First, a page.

PWC’s 2019 Annual Corporate Directors Survey of more than 700 public company directors produced results which may seem incongruous with concerns commonly heard in the press and the markets:
- 49% of respondents say that one or more directors on their board should be replaced, the highest level recorded on this survey.
- 43% of directors say it is difficult to express a dissenting opinion.
- 72% say boards are addressing board performance assessments, but those actions tend to be adding expertise or diversity rather than counseling or not renominating underperforming directors.
- The percentage of directors saying diversity is very important on the board has fallen by nearly 10%.
- 56% of directors say investors focus too much on environmental/social issues (50% of respondents think their board has a strong understanding of the ESG issues impacting their company).
Regarding executive compensation, directors believed that compensation consultants still had the most influence on executive pay as 88% of respondents rate that influence as moderate or significant. An important trend was the increased influence directors see from other sources. According the survey, the percentage of directors that felt institutional investors had at least a moderate influence increased from 42% in 2016 to 61% in 2019. Over the same period, employees' influence increased from 28% to 51% while CEO pressure increased in influence from 34% to 50%.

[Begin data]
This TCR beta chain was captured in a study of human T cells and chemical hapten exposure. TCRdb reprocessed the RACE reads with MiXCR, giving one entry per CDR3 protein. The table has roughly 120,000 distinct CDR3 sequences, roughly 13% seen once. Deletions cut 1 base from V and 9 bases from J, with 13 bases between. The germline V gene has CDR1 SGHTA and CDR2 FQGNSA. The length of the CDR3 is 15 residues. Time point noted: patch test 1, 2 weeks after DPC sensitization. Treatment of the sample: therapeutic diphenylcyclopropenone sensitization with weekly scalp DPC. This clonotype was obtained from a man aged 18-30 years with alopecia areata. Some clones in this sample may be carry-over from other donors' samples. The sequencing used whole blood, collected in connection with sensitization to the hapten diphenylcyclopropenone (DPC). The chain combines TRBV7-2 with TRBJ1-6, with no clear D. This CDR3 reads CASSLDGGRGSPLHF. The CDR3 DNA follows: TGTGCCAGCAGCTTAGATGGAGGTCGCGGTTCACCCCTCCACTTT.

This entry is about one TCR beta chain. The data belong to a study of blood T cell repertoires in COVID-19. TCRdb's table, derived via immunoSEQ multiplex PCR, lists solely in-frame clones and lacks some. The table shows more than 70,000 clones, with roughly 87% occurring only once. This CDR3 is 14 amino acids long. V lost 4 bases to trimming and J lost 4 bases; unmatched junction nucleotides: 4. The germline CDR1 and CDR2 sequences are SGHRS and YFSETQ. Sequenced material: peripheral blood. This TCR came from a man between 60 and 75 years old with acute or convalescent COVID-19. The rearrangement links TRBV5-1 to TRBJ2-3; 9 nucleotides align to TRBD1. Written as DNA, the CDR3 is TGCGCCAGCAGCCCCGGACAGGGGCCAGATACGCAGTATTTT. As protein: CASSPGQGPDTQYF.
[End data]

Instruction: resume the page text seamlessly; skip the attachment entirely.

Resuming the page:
The survey notes that many boards have focused on building collegiality, but that focus is making it harder to express concerns about director performance, offer dissenting opinions, or come to grips with shareholders’ increasing influence over issues such as board diversity and ESG. Further, this collegiality imperative has made it more challenging to discuss the sensitive issues of executive pay as CEOs are typically members of the board.